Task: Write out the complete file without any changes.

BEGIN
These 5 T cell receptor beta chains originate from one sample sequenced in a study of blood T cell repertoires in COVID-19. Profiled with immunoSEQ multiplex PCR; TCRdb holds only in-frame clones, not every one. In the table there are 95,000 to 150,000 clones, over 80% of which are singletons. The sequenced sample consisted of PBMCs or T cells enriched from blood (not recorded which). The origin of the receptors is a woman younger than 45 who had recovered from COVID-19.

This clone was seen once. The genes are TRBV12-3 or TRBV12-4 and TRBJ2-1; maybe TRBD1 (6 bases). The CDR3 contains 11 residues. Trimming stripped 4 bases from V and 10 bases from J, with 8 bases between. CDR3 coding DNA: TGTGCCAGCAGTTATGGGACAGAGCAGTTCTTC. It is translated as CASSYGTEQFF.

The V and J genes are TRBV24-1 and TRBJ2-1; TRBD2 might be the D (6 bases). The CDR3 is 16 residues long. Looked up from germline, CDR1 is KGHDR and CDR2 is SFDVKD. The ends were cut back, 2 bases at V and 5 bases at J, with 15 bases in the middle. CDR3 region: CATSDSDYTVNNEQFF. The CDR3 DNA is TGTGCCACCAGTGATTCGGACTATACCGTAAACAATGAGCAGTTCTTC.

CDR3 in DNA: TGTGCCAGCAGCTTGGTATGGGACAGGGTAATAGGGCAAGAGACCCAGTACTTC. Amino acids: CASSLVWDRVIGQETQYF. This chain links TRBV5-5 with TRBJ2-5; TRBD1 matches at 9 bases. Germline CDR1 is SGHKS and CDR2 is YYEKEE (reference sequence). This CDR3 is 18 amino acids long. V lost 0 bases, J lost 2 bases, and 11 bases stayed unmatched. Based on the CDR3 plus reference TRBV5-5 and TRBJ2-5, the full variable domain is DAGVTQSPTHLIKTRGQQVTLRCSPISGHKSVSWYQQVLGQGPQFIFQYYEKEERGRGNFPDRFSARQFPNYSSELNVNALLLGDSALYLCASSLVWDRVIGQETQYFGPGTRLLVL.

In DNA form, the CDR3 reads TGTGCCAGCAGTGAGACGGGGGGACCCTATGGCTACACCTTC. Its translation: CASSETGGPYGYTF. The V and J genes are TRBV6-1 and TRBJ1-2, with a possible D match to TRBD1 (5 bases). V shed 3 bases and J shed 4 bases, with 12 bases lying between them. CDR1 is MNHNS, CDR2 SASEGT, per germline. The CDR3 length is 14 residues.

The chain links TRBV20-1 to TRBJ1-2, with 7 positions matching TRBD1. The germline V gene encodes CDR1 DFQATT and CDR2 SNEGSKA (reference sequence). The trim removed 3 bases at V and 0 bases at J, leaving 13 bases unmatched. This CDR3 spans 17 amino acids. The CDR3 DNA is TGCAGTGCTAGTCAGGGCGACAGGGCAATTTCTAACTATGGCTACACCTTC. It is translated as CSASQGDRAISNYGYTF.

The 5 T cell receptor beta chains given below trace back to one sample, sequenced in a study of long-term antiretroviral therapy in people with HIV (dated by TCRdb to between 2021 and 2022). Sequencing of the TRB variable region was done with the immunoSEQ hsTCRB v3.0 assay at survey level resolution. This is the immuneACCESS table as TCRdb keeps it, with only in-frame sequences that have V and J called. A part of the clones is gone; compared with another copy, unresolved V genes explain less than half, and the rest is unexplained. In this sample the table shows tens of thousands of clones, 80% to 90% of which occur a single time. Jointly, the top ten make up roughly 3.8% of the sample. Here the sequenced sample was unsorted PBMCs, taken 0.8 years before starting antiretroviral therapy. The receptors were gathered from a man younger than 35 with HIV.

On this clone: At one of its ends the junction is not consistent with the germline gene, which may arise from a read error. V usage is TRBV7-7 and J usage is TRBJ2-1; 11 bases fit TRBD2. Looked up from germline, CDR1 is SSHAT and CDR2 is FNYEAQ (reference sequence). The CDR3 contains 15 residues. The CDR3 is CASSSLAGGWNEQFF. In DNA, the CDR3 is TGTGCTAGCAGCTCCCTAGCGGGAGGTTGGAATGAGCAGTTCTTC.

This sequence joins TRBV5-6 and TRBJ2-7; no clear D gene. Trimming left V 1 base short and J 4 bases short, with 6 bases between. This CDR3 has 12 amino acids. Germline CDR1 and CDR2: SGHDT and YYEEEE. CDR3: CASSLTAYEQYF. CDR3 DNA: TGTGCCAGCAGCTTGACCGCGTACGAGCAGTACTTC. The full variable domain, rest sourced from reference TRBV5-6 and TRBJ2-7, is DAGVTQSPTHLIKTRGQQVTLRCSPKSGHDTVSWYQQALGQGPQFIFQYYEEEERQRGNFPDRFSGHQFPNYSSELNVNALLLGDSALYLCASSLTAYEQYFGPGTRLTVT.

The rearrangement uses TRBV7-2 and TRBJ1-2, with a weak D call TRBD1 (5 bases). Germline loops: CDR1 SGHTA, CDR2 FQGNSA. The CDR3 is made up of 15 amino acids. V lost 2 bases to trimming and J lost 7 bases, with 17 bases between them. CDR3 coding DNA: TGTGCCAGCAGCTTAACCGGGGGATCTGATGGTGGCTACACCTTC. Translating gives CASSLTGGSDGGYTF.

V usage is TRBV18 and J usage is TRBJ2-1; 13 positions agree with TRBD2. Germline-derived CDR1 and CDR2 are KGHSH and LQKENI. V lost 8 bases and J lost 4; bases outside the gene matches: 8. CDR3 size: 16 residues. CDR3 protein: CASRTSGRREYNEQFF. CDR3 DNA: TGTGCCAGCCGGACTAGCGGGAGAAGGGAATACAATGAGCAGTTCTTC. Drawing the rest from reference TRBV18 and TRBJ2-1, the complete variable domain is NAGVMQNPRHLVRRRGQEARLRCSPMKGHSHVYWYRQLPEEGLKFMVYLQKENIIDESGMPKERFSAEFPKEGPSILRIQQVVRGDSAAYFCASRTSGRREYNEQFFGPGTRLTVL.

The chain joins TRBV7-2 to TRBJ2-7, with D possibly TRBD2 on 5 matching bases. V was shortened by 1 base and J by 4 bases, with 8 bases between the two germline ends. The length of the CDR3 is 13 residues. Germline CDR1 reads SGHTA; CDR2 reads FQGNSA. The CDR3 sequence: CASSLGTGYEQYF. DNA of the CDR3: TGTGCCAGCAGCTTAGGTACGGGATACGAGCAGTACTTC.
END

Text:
These 5 T cell receptor beta chains originate from one sample sequenced in a study of blood T cell repertoires in COVID-19. Profiled with immunoSEQ multiplex PCR; TCRdb holds only in-frame clones, not every one. In the table there are 95,000 to 150,000 clones, over 80% of which are singletons. The sequenced sample consisted of PBMCs or T cells enriched from blood (not recorded which). The origin of the receptors is a woman younger than 45 who had recovered from COVID-19.

This clone was seen once. The genes are TRBV12-3 or TRBV12-4 and TRBJ2-1; maybe TRBD1 (6 bases). The CDR3 contains 11 residues. Trimming stripped 4 bases from V and 10 bases from J, with 8 bases between. CDR3 coding DNA: TGTGCCAGCAGTTATGGGACAGAGCAGTTCTTC. It is translated as CASSYGTEQFF.

The V and J genes are TRBV24-1 and TRBJ2-1; TRBD2 might be the D (6 bases). The CDR3 is 16 residues long. Looked up from germline, CDR1 is KGHDR and CDR2 is SFDVKD. The ends were cut back, 2 bases at V and 5 bases at J, with 15 bases in the middle. CDR3 region: CATSDSDYTVNNEQFF. The CDR3 DNA is TGTGCCACCAGTGATTCGGACTATACCGTAAACAATGAGCAGTTCTTC.

CDR3 in DNA: TGTGCCAGCAGCTTGGTATGGGACAGGGTAATAGGGCAAGAGACCCAGTACTTC. Amino acids: CASSLVWDRVIGQETQYF. This chain links TRBV5-5 with TRBJ2-5; TRBD1 matches at 9 bases. Germline CDR1 is SGHKS and CDR2 is YYEKEE (reference sequence). This CDR3 is 18 amino acids long. V lost 0 bases, J lost 2 bases, and 11 bases stayed unmatched. Based on the CDR3 plus reference TRBV5-5 and TRBJ2-5, the full variable domain is DAGVTQSPTHLIKTRGQQVTLRCSPISGHKSVSWYQQVLGQGPQFIFQYYEKEERGRGNFPDRFSARQFPNYSSELNVNALLLGDSALYLCASSLVWDRVIGQETQYFGPGTRLLVL.

In DNA form, the CDR3 reads TGTGCCAGCAGTGAGACGGGGGGACCCTATGGCTACACCTTC. Its translation: CASSETGGPYGYTF. The V and J genes are TRBV6-1 and TRBJ1-2, with a possible D match to TRBD1 (5 bases). V shed 3 bases and J shed 4 bases, with 12 bases lying between them. CDR1 is MNHNS, CDR2 SASEGT, per germline. The CDR3 length is 14 residues.

The chain links TRBV20-1 to TRBJ1-2, with 7 positions matching TRBD1. The germline V gene encodes CDR1 DFQATT and CDR2 SNEGSKA (reference sequence). The trim removed 3 bases at V and 0 bases at J, leaving 13 bases unmatched. This CDR3 spans 17 amino acids. The CDR3 DNA is TGCAGTGCTAGTCAGGGCGACAGGGCAATTTCTAACTATGGCTACACCTTC. It is translated as CSASQGDRAISNYGYTF.

The 5 T cell receptor beta chains given below trace back to one sample, sequenced in a study of long-term antiretroviral therapy in people with HIV (dated by TCRdb to between 2021 and 2022). Sequencing of the TRB variable region was done with the immunoSEQ hsTCRB v3.0 assay at survey level resolution. This is the immuneACCESS table as TCRdb keeps it, with only in-frame sequences that have V and J called. A part of the clones is gone; compared with another copy, unresolved V genes explain less than half, and the rest is unexplained. In this sample the table shows tens of thousands of clones, 80% to 90% of which occur a single time. Jointly, the top ten make up roughly 3.8% of the sample. Here the sequenced sample was unsorted PBMCs, taken 0.8 years before starting antiretroviral therapy. The receptors were gathered from a man younger than 35 with HIV.

On this clone: At one of its ends the junction is not consistent with the germline gene, which may arise from a read error. V usage is TRBV7-7 and J usage is TRBJ2-1; 11 bases fit TRBD2. Looked up from germline, CDR1 is SSHAT and CDR2 is FNYEAQ (reference sequence). The CDR3 contains 15 residues. The CDR3 is CASSSLAGGWNEQFF. In DNA, the CDR3 is TGTGCTAGCAGCTCCCTAGCGGGAGGTTGGAATGAGCAGTTCTTC.

This sequence joins TRBV5-6 and TRBJ2-7; no clear D gene. Trimming left V 1 base short and J 4 bases short, with 6 bases between. This CDR3 has 12 amino acids. Germline CDR1 and CDR2: SGHDT and YYEEEE. CDR3: CASSLTAYEQYF. CDR3 DNA: TGTGCCAGCAGCTTGACCGCGTACGAGCAGTACTTC. The full variable domain, rest sourced from reference TRBV5-6 and TRBJ2-7, is DAGVTQSPTHLIKTRGQQVTLRCSPKSGHDTVSWYQQALGQGPQFIFQYYEEEERQRGNFPDRFSGHQFPNYSSELNVNALLLGDSALYLCASSLTAYEQYFGPGTRLTVT.

The rearrangement uses TRBV7-2 and TRBJ1-2, with a weak D call TRBD1 (5 bases). Germline loops: CDR1 SGHTA, CDR2 FQGNSA. The CDR3 is made up of 15 amino acids. V lost 2 bases to trimming and J lost 7 bases, with 17 bases between them. CDR3 coding DNA: TGTGCCAGCAGCTTAACCGGGGGATCTGATGGTGGCTACACCTTC. Translating gives CASSLTGGSDGGYTF.

V usage is TRBV18 and J usage is TRBJ2-1; 13 positions agree with TRBD2. Germline-derived CDR1 and CDR2 are KGHSH and LQKENI. V lost 8 bases and J lost 4; bases outside the gene matches: 8. CDR3 size: 16 residues. CDR3 protein: CASRTSGRREYNEQFF. CDR3 DNA: TGTGCCAGCCGGACTAGCGGGAGAAGGGAATACAATGAGCAGTTCTTC. Drawing the rest from reference TRBV18 and TRBJ2-1, the complete variable domain is NAGVMQNPRHLVRRRGQEARLRCSPMKGHSHVYWYRQLPEEGLKFMVYLQKENIIDESGMPKERFSAEFPKEGPSILRIQQVVRGDSAAYFCASRTSGRREYNEQFFGPGTRLTVL.

The chain joins TRBV7-2 to TRBJ2-7, with D possibly TRBD2 on 5 matching bases. V was shortened by 1 base and J by 4 bases, with 8 bases between the two germline ends. The length of the CDR3 is 13 residues. Germline CDR1 reads SGHTA; CDR2 reads FQGNSA. The CDR3 sequence: CASSLGTGYEQYF. DNA of the CDR3: TGTGCCAGCAGCTTAGGTACGGGATACGAGCAGTACTTC.